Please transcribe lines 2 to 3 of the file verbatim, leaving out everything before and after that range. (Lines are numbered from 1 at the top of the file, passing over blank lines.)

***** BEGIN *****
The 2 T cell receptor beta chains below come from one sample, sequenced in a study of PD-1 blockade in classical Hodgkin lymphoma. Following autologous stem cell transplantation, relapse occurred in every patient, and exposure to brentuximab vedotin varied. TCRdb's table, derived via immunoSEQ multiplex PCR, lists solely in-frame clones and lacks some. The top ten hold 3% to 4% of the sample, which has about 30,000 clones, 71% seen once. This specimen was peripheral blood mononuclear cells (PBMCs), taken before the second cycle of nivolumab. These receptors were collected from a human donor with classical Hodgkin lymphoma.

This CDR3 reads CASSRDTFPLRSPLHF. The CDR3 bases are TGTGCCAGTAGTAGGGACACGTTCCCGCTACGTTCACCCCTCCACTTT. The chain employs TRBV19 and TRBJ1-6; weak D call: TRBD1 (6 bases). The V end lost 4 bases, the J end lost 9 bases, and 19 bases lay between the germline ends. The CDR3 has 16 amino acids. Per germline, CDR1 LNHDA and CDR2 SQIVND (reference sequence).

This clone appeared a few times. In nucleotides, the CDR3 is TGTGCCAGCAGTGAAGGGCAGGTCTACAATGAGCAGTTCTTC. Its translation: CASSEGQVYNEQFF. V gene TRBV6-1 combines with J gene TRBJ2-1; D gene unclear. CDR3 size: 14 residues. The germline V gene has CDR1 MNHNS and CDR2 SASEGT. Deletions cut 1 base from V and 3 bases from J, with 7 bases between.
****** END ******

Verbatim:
This CDR3 reads CASSRDTFPLRSPLHF. The CDR3 bases are TGTGCCAGTAGTAGGGACACGTTCCCGCTACGTTCACCCCTCCACTTT. The chain employs TRBV19 and TRBJ1-6; weak D call: TRBD1 (6 bases). The V end lost 4 bases, the J end lost 9 bases, and 19 bases lay between the germline ends. The CDR3 has 16 amino acids. Per germline, CDR1 LNHDA and CDR2 SQIVND (reference sequence).

This clone appeared a few times. In nucleotides, the CDR3 is TGTGCCAGCAGTGAAGGGCAGGTCTACAATGAGCAGTTCTTC. Its translation: CASSEGQVYNEQFF. V gene TRBV6-1 combines with J gene TRBJ2-1; D gene unclear. CDR3 size: 14 residues. The germline V gene has CDR1 MNHNS and CDR2 SASEGT. Deletions cut 1 base from V and 3 bases from J, with 7 bases between.